Pennsylvania Criminal Code Grading Study
The Pennsylvania Legislature’s Senate Judiciary Committee and House Judiciary Committee jointly commissioned the Criminal Law Research Group to undertake a study of the criminal offense grading scheme contained in Pennsylvania criminal statutes.
The CLRG prepared an analysis and report, presented its findings to a joint session of the two Committees on December 15, 2009. The report examines the extent to which current code provisions define offenses with offense grades that are inconsistent with the relative seriousness of the offense as compared to other offenses, as measured by a survey of Pennsylvania residents. It also examines whether some offenses include within a single grade conduct of very different degrees of seriousness, for which different offense grades should be assigned. Several other sorts of grading problems are examined and illustrated. Finally, after explaining why proper grading judgments are important, the report discusses how the problems described came about, how they might be fixed, and how such problems might be avoided in the future.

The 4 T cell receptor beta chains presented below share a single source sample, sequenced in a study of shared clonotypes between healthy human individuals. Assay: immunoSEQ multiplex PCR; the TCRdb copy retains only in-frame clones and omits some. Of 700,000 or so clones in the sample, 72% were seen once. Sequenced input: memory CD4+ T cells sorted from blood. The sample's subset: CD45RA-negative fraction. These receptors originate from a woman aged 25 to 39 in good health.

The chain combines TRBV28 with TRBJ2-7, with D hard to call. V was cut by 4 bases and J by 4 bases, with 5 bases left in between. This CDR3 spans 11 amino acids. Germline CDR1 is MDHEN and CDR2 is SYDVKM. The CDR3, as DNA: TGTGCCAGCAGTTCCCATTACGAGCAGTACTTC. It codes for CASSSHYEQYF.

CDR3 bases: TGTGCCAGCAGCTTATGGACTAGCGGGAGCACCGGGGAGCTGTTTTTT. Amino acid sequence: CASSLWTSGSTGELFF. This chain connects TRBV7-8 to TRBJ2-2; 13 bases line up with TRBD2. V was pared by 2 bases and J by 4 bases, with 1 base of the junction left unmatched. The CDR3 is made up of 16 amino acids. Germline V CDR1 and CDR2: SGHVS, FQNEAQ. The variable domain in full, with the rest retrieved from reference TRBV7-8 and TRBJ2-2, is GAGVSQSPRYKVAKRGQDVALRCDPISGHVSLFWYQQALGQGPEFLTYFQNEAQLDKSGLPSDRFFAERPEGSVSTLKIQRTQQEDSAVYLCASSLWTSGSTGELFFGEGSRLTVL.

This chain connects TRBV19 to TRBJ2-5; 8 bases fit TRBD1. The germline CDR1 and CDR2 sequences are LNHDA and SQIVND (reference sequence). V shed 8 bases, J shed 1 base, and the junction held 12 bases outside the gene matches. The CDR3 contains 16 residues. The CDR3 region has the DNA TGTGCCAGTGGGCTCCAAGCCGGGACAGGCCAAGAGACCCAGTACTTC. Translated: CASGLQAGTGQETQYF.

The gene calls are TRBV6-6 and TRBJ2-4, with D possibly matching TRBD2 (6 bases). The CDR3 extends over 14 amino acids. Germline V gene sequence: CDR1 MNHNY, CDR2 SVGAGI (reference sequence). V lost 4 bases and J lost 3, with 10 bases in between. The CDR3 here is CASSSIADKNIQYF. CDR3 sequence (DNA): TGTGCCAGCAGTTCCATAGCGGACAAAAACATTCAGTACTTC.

Report on Offense Grading in Pennsylvania (report text and notes, 30 pages)
Grading Report Appendices A-E (further examples, 27 pages)
Grading Report Appendices F-H (methodology details, results, all-offense table, 120 pages)
Penn’s Criminal Law Research Group at the Pennsylvania Capitol in Harrisburg:
(from left) Tom Gaeta, Matthew Majarian, Phontip Tanompongphandh, Professor Paul Robinson, Douglas Weck and Megan Schultz. Not pictured are Alberto Medrano and Katherine Zlock.